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Icon 1 posted February 01, 2005 17:23      Profile for drunkennewfiemidget     Send New Private Message       Edit/Delete Post   Reply With Quote 
My grade 10 science teacher made water by combining hydrogen and oxygen in a bottle, and then igniting it. Made a REALLY loud boom and sprayed water everywhere. It was fun as hell to watch.
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garlicguy

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Icon 1 posted February 01, 2005 18:18      Profile for garlicguy   Author's Homepage     Send New Private Message       Edit/Delete Post   Reply With Quote 
quote:
Originally posted by drunkennewfiemidget:
My grade 10 science teacher made water by combining hydrogen and oxygen in a bottle, and then igniting it. Made a REALLY loud boom and sprayed water everywhere. It was fun as hell to watch.

Gulliver got arrested for making water publicly and his method seemed nowhere near as extravagant! [Eek!]

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I don't know what I was thinking... it seemed like a good idea at the time.

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Moe Monkey
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Icon 1 posted February 01, 2005 19:42      Profile for Moe Monkey     Send New Private Message       Edit/Delete Post   Reply With Quote 
quote:
Originally posted by littlefish:
If you can see bubbles forming at the elctrodes, it should all be fine. If you can't see gas production, add salt. This will hasten the reaction.

Adding salt (sodium chloride) will probably result in chlorine gas being produced at the positive electrode instead of oxygen. If you're into explosions, hydrogen and chlorine combine quite nicely, but both chlorine and the resulting hydrogen chloride are really nasty, I personally wouldn't go there.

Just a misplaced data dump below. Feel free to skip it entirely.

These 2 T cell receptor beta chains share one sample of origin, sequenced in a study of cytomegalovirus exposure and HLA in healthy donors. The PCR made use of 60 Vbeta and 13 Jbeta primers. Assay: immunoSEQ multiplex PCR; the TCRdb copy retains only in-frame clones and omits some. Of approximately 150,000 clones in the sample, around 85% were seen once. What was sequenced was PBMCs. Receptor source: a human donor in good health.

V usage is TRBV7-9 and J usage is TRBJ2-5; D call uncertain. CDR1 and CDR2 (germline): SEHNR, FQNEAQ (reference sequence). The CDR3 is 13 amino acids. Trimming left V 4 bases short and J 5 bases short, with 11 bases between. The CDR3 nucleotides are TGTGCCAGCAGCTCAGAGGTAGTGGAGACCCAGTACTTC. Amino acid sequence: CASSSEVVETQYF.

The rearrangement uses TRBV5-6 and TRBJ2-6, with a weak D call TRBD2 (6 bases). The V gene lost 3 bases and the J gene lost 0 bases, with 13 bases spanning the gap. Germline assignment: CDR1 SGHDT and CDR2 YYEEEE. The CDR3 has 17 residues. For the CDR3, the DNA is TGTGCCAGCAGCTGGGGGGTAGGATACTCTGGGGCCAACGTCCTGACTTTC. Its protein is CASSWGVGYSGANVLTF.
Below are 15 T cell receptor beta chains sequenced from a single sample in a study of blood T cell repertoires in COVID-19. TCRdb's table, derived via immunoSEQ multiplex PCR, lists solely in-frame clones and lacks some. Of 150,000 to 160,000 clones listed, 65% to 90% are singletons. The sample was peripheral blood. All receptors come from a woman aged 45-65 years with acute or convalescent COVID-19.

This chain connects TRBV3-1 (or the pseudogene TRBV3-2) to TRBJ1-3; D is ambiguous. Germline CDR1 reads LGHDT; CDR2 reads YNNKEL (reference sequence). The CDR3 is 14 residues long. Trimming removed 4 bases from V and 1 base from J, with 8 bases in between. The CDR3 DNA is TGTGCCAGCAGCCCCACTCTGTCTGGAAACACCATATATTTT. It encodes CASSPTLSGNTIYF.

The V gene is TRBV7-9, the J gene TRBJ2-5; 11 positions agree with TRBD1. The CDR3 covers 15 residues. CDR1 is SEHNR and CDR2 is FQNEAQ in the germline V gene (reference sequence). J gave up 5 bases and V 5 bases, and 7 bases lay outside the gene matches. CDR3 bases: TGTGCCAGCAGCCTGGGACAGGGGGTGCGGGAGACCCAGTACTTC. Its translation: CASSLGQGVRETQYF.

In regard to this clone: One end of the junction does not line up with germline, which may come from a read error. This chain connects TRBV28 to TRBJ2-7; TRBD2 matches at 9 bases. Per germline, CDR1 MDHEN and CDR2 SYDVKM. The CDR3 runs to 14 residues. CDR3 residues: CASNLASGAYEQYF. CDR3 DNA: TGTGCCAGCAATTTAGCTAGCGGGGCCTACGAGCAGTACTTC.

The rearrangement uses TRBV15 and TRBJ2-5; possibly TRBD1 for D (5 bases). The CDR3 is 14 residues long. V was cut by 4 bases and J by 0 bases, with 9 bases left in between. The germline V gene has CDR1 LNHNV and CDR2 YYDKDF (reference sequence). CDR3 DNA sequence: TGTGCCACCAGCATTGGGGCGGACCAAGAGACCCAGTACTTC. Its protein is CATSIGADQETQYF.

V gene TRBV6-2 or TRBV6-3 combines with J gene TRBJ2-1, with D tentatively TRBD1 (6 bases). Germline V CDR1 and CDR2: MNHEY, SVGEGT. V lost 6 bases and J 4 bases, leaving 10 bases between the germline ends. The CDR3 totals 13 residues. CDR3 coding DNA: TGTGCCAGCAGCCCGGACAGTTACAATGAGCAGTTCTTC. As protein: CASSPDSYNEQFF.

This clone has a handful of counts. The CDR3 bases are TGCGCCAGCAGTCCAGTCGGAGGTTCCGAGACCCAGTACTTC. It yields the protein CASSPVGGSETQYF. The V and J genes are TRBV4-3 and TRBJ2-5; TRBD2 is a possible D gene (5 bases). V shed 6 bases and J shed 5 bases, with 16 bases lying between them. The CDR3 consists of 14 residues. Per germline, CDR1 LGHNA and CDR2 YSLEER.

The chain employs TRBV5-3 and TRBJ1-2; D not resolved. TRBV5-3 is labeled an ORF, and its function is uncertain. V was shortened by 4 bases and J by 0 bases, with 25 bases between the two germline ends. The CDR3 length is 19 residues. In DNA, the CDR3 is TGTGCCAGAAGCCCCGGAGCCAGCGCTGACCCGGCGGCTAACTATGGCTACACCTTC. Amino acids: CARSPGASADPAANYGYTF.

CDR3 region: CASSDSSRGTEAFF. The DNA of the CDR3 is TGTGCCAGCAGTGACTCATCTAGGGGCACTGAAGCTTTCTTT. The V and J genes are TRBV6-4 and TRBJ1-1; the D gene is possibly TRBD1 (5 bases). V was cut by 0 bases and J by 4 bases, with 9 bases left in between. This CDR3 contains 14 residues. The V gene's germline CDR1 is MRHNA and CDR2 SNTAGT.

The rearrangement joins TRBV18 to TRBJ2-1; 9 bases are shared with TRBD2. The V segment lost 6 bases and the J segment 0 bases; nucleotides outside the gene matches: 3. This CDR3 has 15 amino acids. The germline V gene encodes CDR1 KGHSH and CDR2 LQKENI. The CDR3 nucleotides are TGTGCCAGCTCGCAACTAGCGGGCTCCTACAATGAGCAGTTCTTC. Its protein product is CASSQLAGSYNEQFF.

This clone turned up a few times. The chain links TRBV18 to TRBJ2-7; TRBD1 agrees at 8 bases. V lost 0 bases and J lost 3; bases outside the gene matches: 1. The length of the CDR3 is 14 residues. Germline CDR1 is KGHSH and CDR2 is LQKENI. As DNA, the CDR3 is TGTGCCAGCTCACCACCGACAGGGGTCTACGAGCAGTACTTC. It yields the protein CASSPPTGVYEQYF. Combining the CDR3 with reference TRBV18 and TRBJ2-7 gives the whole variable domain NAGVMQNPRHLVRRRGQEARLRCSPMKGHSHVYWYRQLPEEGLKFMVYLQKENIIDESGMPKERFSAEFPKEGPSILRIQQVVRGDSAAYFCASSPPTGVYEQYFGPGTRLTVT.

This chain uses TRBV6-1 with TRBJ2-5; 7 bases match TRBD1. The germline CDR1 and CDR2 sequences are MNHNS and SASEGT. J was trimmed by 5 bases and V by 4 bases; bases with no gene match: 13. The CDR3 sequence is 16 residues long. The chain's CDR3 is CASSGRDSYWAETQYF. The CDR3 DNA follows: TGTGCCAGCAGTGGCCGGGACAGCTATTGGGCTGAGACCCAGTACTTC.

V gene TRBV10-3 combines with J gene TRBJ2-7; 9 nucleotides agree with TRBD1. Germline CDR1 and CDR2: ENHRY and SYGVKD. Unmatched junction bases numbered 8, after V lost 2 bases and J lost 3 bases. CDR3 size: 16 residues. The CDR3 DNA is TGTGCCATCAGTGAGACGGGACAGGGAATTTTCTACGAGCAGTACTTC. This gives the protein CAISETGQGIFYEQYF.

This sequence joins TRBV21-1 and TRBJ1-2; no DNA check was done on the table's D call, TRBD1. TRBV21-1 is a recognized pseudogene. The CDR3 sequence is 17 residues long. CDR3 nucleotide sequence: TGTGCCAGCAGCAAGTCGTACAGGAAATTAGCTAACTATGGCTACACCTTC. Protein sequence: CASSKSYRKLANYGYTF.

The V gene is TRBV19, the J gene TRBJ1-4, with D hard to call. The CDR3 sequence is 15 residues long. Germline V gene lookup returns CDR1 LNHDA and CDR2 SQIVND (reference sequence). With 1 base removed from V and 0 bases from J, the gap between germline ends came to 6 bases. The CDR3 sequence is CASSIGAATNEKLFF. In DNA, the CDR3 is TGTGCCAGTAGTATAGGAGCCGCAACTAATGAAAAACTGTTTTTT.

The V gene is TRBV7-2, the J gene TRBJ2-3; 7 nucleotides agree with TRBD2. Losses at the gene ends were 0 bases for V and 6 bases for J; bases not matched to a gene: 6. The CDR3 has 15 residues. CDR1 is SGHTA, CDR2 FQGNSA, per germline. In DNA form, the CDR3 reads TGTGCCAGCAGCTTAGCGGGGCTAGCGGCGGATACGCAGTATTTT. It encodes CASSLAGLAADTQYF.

If you hook up a couple of pencil leads to a 9V battery and stick them in the salt solution, enough chlorine will adsorb to the graphite that you can catch a whiff (smells like a swimming pool) off the end of the pencil without any ill effects.

Moe

Posts: 145 | From: The couch in the living room | Registered: Dec 2002  |  IP: Logged
Moe Monkey
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Icon 1 posted February 01, 2005 19:50      Profile for Moe Monkey     Send New Private Message       Edit/Delete Post   Reply With Quote 
quote:
Originally posted by drunkennewfiemidget:
My grade 10 science teacher made water by combining hydrogen and oxygen in a bottle, and then igniting it. Made a REALLY loud boom and sprayed water everywhere. It was fun as hell to watch.

Your teacher was engaging in a little showmanship -- under those conditions you wouldn't have any liquid water formed from the reaction. Even if you did condense the water that would have formed (assuming a 2-L bottle with the right H2:O2 ratio), you would only get about a millilitre of water. He probably collected the gases by displacing water from the bottle, but left a little water in the bottle for effect.